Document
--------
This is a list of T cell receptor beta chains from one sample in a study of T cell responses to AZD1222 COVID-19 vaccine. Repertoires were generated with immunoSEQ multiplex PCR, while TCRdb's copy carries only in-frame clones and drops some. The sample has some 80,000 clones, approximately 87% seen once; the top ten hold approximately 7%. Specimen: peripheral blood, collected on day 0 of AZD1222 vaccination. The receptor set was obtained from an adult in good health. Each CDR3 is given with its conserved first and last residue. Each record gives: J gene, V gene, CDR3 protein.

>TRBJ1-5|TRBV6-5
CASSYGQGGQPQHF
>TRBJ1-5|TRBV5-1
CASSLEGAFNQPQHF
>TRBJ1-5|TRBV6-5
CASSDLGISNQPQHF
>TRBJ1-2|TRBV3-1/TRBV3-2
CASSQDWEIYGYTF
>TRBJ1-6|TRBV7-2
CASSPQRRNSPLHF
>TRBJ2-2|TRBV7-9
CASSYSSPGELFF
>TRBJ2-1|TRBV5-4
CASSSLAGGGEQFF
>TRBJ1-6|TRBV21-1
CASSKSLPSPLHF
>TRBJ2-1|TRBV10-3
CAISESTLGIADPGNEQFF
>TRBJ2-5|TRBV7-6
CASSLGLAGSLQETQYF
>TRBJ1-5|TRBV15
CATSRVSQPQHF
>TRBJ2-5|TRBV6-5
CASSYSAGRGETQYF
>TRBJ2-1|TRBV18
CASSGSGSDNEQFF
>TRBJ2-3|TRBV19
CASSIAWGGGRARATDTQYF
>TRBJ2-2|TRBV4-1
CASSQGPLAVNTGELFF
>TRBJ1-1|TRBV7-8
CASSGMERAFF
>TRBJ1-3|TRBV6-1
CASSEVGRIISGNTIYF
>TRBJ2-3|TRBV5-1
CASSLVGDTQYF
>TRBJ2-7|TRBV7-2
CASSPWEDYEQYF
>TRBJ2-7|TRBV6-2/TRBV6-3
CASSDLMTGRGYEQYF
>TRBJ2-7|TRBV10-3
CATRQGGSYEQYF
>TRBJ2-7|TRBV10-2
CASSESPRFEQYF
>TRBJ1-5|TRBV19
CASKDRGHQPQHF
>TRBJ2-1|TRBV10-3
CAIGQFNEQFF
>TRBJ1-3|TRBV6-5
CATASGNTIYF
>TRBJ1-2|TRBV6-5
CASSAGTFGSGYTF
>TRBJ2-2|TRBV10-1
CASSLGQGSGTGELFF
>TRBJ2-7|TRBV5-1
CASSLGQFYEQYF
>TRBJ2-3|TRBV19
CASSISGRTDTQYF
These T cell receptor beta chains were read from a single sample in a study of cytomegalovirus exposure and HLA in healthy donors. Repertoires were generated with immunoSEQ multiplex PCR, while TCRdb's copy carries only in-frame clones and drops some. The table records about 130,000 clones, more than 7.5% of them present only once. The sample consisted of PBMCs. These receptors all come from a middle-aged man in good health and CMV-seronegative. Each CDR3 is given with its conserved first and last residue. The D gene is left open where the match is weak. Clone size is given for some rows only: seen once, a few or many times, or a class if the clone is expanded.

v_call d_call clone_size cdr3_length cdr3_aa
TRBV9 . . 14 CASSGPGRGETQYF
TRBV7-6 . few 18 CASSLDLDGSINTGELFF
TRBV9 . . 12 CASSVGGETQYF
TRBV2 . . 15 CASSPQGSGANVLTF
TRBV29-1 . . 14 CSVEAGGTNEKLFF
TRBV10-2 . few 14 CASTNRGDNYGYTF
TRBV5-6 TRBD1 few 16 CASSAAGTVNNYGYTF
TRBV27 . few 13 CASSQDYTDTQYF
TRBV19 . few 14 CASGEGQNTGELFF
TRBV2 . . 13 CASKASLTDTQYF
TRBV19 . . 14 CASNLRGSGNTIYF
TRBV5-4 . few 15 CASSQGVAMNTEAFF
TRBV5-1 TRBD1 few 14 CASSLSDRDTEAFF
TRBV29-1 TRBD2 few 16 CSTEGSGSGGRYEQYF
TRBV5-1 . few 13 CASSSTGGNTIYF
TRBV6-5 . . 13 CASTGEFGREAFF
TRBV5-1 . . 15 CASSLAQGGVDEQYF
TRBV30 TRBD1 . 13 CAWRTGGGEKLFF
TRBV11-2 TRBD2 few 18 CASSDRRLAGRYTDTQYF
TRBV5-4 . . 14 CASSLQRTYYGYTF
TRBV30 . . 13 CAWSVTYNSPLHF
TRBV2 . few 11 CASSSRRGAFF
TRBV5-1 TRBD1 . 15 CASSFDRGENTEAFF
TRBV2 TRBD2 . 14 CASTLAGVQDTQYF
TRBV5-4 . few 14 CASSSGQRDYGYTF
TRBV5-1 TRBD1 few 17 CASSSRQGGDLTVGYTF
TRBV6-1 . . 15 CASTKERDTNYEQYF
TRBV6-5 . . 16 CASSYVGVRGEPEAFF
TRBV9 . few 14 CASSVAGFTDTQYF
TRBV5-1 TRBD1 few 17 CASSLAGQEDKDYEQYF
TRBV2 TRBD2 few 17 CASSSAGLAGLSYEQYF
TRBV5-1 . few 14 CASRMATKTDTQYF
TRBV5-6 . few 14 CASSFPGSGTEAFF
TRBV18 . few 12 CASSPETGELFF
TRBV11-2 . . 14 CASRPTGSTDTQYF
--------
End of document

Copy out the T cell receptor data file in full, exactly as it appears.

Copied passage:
This is a list of T cell receptor beta chains from one sample in a study of T cell responses to AZD1222 COVID-19 vaccine. Repertoires were generated with immunoSEQ multiplex PCR, while TCRdb's copy carries only in-frame clones and drops some. The sample has some 80,000 clones, approximately 87% seen once; the top ten hold approximately 7%. Specimen: peripheral blood, collected on day 0 of AZD1222 vaccination. The receptor set was obtained from an adult in good health. Each CDR3 is given with its conserved first and last residue. Each record gives: J gene, V gene, CDR3 protein.

>TRBJ1-5|TRBV6-5
CASSYGQGGQPQHF
>TRBJ1-5|TRBV5-1
CASSLEGAFNQPQHF
>TRBJ1-5|TRBV6-5
CASSDLGISNQPQHF
>TRBJ1-2|TRBV3-1/TRBV3-2
CASSQDWEIYGYTF
>TRBJ1-6|TRBV7-2
CASSPQRRNSPLHF
>TRBJ2-2|TRBV7-9
CASSYSSPGELFF
>TRBJ2-1|TRBV5-4
CASSSLAGGGEQFF
>TRBJ1-6|TRBV21-1
CASSKSLPSPLHF
>TRBJ2-1|TRBV10-3
CAISESTLGIADPGNEQFF
>TRBJ2-5|TRBV7-6
CASSLGLAGSLQETQYF
>TRBJ1-5|TRBV15
CATSRVSQPQHF
>TRBJ2-5|TRBV6-5
CASSYSAGRGETQYF
>TRBJ2-1|TRBV18
CASSGSGSDNEQFF
>TRBJ2-3|TRBV19
CASSIAWGGGRARATDTQYF
>TRBJ2-2|TRBV4-1
CASSQGPLAVNTGELFF
>TRBJ1-1|TRBV7-8
CASSGMERAFF
>TRBJ1-3|TRBV6-1
CASSEVGRIISGNTIYF
>TRBJ2-3|TRBV5-1
CASSLVGDTQYF
>TRBJ2-7|TRBV7-2
CASSPWEDYEQYF
>TRBJ2-7|TRBV6-2/TRBV6-3
CASSDLMTGRGYEQYF
>TRBJ2-7|TRBV10-3
CATRQGGSYEQYF
>TRBJ2-7|TRBV10-2
CASSESPRFEQYF
>TRBJ1-5|TRBV19
CASKDRGHQPQHF
>TRBJ2-1|TRBV10-3
CAIGQFNEQFF
>TRBJ1-3|TRBV6-5
CATASGNTIYF
>TRBJ1-2|TRBV6-5
CASSAGTFGSGYTF
>TRBJ2-2|TRBV10-1
CASSLGQGSGTGELFF
>TRBJ2-7|TRBV5-1
CASSLGQFYEQYF
>TRBJ2-3|TRBV19
CASSISGRTDTQYF
These T cell receptor beta chains were read from a single sample in a study of cytomegalovirus exposure and HLA in healthy donors. Repertoires were generated with immunoSEQ multiplex PCR, while TCRdb's copy carries only in-frame clones and drops some. The table records about 130,000 clones, more than 7.5% of them present only once. The sample consisted of PBMCs. These receptors all come from a middle-aged man in good health and CMV-seronegative. Each CDR3 is given with its conserved first and last residue. The D gene is left open where the match is weak. Clone size is given for some rows only: seen once, a few or many times, or a class if the clone is expanded.

v_call d_call clone_size cdr3_length cdr3_aa
TRBV9 . . 14 CASSGPGRGETQYF
TRBV7-6 . few 18 CASSLDLDGSINTGELFF
TRBV9 . . 12 CASSVGGETQYF
TRBV2 . . 15 CASSPQGSGANVLTF
TRBV29-1 . . 14 CSVEAGGTNEKLFF
TRBV10-2 . few 14 CASTNRGDNYGYTF
TRBV5-6 TRBD1 few 16 CASSAAGTVNNYGYTF
TRBV27 . few 13 CASSQDYTDTQYF
TRBV19 . few 14 CASGEGQNTGELFF
TRBV2 . . 13 CASKASLTDTQYF
TRBV19 . . 14 CASNLRGSGNTIYF
TRBV5-4 . few 15 CASSQGVAMNTEAFF
TRBV5-1 TRBD1 few 14 CASSLSDRDTEAFF
TRBV29-1 TRBD2 few 16 CSTEGSGSGGRYEQYF
TRBV5-1 . few 13 CASSSTGGNTIYF
TRBV6-5 . . 13 CASTGEFGREAFF
TRBV5-1 . . 15 CASSLAQGGVDEQYF
TRBV30 TRBD1 . 13 CAWRTGGGEKLFF
TRBV11-2 TRBD2 few 18 CASSDRRLAGRYTDTQYF
TRBV5-4 . . 14 CASSLQRTYYGYTF
TRBV30 . . 13 CAWSVTYNSPLHF
TRBV2 . few 11 CASSSRRGAFF
TRBV5-1 TRBD1 . 15 CASSFDRGENTEAFF
TRBV2 TRBD2 . 14 CASTLAGVQDTQYF
TRBV5-4 . few 14 CASSSGQRDYGYTF
TRBV5-1 TRBD1 few 17 CASSSRQGGDLTVGYTF
TRBV6-1 . . 15 CASTKERDTNYEQYF
TRBV6-5 . . 16 CASSYVGVRGEPEAFF
TRBV9 . few 14 CASSVAGFTDTQYF
TRBV5-1 TRBD1 few 17 CASSLAGQEDKDYEQYF
TRBV2 TRBD2 few 17 CASSSAGLAGLSYEQYF
TRBV5-1 . few 14 CASRMATKTDTQYF
TRBV5-6 . few 14 CASSFPGSGTEAFF
TRBV18 . few 12 CASSPETGELFF
TRBV11-2 . . 14 CASRPTGSTDTQYF